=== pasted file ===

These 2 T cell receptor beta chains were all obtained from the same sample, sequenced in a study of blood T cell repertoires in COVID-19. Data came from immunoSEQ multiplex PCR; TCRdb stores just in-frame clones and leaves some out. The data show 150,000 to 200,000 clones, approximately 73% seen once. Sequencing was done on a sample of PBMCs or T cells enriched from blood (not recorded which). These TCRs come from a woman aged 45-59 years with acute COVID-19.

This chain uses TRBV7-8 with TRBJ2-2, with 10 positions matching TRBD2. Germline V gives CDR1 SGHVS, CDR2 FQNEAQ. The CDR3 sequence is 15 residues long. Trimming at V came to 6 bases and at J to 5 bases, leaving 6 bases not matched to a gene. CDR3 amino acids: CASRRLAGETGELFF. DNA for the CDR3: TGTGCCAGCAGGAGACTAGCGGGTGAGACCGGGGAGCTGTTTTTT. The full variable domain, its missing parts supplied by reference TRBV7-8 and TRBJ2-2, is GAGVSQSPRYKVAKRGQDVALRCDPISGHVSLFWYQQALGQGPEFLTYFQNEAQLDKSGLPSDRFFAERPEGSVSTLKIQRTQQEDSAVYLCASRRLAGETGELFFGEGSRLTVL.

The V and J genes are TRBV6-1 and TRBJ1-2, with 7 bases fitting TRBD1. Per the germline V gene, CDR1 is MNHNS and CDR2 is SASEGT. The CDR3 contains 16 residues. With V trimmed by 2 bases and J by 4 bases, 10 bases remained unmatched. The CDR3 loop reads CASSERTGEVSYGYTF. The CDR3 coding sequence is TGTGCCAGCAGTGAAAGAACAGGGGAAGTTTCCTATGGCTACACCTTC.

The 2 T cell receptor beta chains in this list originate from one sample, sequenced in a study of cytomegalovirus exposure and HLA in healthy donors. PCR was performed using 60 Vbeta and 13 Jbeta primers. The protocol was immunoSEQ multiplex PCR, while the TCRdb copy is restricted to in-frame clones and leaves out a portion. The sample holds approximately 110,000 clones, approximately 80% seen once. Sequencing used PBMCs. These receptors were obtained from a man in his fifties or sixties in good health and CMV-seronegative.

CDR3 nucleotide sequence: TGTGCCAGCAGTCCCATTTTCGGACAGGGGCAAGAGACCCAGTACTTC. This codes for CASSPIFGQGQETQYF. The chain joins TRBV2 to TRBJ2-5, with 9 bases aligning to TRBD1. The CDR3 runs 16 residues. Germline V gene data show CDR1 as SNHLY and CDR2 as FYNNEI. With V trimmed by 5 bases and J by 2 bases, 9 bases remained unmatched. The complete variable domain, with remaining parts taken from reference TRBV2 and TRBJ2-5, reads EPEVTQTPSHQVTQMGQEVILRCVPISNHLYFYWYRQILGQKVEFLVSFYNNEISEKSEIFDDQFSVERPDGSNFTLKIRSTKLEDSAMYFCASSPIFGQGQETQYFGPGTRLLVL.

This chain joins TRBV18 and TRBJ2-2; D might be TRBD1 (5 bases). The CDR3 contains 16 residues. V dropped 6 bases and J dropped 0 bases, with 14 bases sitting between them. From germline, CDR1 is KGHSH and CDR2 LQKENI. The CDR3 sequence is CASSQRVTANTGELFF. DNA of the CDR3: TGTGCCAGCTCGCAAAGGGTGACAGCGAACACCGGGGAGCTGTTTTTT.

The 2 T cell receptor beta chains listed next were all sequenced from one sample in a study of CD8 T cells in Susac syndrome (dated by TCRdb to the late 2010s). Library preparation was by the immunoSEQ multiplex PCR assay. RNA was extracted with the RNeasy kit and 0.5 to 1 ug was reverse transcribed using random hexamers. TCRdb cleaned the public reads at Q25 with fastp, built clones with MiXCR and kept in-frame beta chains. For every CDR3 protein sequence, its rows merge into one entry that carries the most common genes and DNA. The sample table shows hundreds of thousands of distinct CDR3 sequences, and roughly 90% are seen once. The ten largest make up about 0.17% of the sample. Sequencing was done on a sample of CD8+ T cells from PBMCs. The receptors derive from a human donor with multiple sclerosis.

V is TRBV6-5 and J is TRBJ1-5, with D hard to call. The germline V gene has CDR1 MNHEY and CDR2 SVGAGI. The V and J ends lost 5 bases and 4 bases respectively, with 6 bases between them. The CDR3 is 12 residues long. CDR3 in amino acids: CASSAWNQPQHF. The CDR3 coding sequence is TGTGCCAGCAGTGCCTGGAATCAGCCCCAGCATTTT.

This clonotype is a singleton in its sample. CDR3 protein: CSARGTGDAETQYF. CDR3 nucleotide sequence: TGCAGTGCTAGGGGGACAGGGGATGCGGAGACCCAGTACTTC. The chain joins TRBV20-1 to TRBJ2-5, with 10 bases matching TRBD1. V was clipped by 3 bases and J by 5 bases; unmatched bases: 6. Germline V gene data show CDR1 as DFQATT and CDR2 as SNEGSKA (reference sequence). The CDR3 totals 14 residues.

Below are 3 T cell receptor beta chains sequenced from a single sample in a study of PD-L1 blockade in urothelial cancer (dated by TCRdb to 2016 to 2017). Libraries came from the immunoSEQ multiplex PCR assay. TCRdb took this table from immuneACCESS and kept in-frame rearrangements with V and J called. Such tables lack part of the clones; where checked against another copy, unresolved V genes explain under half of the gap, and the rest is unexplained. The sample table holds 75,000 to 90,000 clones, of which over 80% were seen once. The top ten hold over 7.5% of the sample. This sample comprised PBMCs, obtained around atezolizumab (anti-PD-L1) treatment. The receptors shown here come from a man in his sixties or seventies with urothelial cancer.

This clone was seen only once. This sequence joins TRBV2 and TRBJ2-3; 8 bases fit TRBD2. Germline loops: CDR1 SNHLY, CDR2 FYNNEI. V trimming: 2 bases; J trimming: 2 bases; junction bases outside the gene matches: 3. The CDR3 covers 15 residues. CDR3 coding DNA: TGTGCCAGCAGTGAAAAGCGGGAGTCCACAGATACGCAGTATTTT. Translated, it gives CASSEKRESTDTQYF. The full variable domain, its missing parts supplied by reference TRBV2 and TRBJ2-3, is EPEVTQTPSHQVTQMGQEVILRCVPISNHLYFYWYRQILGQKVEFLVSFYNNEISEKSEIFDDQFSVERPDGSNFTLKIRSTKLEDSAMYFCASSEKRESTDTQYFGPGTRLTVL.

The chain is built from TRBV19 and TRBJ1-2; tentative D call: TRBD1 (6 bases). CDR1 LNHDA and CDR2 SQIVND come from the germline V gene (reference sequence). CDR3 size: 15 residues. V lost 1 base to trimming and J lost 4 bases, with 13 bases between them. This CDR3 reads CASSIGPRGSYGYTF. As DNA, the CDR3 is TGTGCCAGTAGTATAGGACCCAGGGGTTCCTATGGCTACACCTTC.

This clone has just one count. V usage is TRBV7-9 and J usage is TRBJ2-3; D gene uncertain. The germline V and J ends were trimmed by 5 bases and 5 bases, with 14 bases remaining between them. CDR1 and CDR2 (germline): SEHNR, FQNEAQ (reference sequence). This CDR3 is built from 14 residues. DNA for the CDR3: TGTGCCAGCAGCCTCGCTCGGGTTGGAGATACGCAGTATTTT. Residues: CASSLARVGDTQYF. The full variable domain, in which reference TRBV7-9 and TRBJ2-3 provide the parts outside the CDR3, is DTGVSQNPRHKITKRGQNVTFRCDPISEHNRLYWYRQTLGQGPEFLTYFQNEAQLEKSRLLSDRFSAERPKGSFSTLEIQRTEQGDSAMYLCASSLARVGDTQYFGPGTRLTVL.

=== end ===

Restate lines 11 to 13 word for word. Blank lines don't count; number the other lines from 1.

This clone was seen only once. This sequence joins TRBV2 and TRBJ2-3; 8 bases fit TRBD2. Germline loops: CDR1 SNHLY, CDR2 FYNNEI. V trimming: 2 bases; J trimming: 2 bases; junction bases outside the gene matches: 3. The CDR3 covers 15 residues. CDR3 coding DNA: TGTGCCAGCAGTGAAAAGCGGGAGTCCACAGATACGCAGTATTTT. Translated, it gives CASSEKRESTDTQYF. The full variable domain, its missing parts supplied by reference TRBV2 and TRBJ2-3, is EPEVTQTPSHQVTQMGQEVILRCVPISNHLYFYWYRQILGQKVEFLVSFYNNEISEKSEIFDDQFSVERPDGSNFTLKIRSTKLEDSAMYFCASSEKRESTDTQYFGPGTRLTVL.

The chain is built from TRBV19 and TRBJ1-2; tentative D call: TRBD1 (6 bases). CDR1 LNHDA and CDR2 SQIVND come from the germline V gene (reference sequence). CDR3 size: 15 residues. V lost 1 base to trimming and J lost 4 bases, with 13 bases between them. This CDR3 reads CASSIGPRGSYGYTF. As DNA, the CDR3 is TGTGCCAGTAGTATAGGACCCAGGGGTTCCTATGGCTACACCTTC.

This clone has just one count. V usage is TRBV7-9 and J usage is TRBJ2-3; D gene uncertain. The germline V and J ends were trimmed by 5 bases and 5 bases, with 14 bases remaining between them. CDR1 and CDR2 (germline): SEHNR, FQNEAQ (reference sequence). This CDR3 is built from 14 residues. DNA for the CDR3: TGTGCCAGCAGCCTCGCTCGGGTTGGAGATACGCAGTATTTT. Residues: CASSLARVGDTQYF. The full variable domain, in which reference TRBV7-9 and TRBJ2-3 provide the parts outside the CDR3, is DTGVSQNPRHKITKRGQNVTFRCDPISEHNRLYWYRQTLGQGPEFLTYFQNEAQLEKSRLLSDRFSAERPKGSFSTLEIQRTEQGDSAMYLCASSLARVGDTQYFGPGTRLTVL.